May 5, 2009

An Idea Whose Time Has Come. Not.

OK. So my 17 year old son and I have been reading a book called Best Friends For Life by Michael and Judy Phillips. Have you read it? It's the first book I've ever read, in my entire life, that brought on a Panic Attack.

That, however, is my fault; the Phillips had nothing to do with it.

The book was written for parents and their teenage children to read and discuss together before their children hit a marriageable age.

It starts out with statistics. They discuss the staggering number of failed marriages in America today and then go on to present some things you can do with your children to help them not become one of the "marriage failures".

That was all fine and dandy. So far, so good. Nothing to panic about, right?

According to the Phillips, there are 4 ways to obtain a spouse. Dating, courtship, betrothal, or an arranged marriage. They discuss those 4 options in detail and lean heavily on courtship. We've always thought that was perhaps the best way to go and have frequently discussed that option with our sons as they've "aged".

OK-no panic attacks. Yet. The Phillips waited until nearly the end of their book to drop their little bomb shell. And it hit me right between the eyes.

They really feel that a young man or young woman should spend, at the least, one year "courting" the person they're interested in marrying. Doing that gives the young people plenty of time to get to know each other. To see each other in all kinds of circumstances and situations so they know what that person truly is like-a girl would see how that guy treats his parents, handles his money, works at a job, serves at church, etc. and vice-versa. (That's logical, and still no sign of a panic attack...)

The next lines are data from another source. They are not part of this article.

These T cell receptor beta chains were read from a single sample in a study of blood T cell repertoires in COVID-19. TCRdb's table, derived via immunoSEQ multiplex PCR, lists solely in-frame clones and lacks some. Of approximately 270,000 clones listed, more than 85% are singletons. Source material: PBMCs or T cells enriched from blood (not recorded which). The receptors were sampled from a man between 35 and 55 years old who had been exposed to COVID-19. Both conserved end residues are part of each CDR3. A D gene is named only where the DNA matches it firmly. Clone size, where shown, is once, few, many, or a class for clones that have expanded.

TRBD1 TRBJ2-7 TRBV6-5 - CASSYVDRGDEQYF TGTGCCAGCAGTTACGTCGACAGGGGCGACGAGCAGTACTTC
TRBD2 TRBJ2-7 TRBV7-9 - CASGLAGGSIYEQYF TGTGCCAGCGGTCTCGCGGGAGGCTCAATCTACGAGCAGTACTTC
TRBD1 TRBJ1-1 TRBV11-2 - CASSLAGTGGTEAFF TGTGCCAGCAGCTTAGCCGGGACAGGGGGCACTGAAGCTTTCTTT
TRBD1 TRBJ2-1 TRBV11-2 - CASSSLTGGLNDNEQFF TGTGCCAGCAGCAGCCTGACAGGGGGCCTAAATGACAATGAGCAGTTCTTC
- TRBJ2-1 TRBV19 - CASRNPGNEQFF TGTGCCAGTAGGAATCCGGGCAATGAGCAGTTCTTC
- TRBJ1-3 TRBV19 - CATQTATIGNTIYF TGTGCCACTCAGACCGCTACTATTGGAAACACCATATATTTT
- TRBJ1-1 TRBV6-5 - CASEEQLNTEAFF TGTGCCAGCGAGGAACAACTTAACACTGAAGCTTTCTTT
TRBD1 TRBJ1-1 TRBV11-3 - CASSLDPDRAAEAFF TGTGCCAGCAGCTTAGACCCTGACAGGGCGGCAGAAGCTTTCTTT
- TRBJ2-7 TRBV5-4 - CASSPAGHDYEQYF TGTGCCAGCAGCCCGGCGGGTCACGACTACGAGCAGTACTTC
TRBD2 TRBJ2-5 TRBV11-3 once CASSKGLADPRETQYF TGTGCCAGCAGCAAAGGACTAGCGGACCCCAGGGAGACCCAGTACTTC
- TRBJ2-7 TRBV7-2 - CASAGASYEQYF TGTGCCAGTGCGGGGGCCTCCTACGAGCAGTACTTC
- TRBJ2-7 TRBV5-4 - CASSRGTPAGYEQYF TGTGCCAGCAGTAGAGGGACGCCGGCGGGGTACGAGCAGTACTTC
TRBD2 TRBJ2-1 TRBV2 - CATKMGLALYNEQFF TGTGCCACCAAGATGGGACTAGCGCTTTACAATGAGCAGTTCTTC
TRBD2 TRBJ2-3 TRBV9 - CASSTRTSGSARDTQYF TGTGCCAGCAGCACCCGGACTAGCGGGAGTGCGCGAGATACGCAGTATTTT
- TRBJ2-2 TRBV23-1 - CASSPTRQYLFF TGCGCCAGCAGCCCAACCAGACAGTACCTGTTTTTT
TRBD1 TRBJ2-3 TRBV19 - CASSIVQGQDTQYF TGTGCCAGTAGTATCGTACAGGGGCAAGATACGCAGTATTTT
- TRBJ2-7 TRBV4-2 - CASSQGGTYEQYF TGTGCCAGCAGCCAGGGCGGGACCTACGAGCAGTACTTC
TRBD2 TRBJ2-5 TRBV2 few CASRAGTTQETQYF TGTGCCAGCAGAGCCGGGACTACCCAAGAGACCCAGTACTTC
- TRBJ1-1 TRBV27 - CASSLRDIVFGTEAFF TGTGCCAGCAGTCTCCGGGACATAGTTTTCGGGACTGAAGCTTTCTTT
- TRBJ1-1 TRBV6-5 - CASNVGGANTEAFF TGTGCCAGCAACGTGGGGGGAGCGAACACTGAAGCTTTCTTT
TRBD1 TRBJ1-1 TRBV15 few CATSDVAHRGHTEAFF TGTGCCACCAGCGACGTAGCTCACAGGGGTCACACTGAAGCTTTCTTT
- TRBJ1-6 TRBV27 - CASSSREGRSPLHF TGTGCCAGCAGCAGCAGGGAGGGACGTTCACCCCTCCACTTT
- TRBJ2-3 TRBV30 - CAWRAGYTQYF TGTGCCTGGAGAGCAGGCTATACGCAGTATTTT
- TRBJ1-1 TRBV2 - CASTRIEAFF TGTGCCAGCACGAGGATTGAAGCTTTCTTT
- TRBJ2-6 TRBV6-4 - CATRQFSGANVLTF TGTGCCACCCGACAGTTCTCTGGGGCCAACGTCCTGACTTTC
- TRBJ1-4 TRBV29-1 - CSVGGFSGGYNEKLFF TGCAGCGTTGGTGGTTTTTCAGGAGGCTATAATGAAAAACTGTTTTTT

Here's where I got hit: they suggest that either after that year, or at some point during that year, the boy and girl switch places. No, I don't mean they start cross dressing. I mean the young lady would go live with "his" parents and he would live with "her" parents. For. One. Full. Year. In doing that they could really get to know each other's families and learn about their lives and how they do things, etc. etc.

I laughed at first. How ridiculous! That's absurd. NO ONE could just drop their life and go live with someone else's parents for a year!

My next reaction was, "Whew! I'm glad my sons would never go for that. Can you imagine how inconvenient it would be to have some strange girl move in with us for a year?!" (B.-you are not strange and you will always be welcome in our home if you ever want/need a place to live!)

It actually took a couple days before my third reaction set it, and that was a Panic Attack.

I started imagining my son's "special someone" moving in with us. The reason the Phillips suggest this is so a girl could learn from her future mother-in-law, (me in this instance) how to cook and clean, how to raise children, prepare lesson plans and teach children, and be a wife. Ignoring the fact that it's her parents' job to teach her most of those things, I imagined me doing it.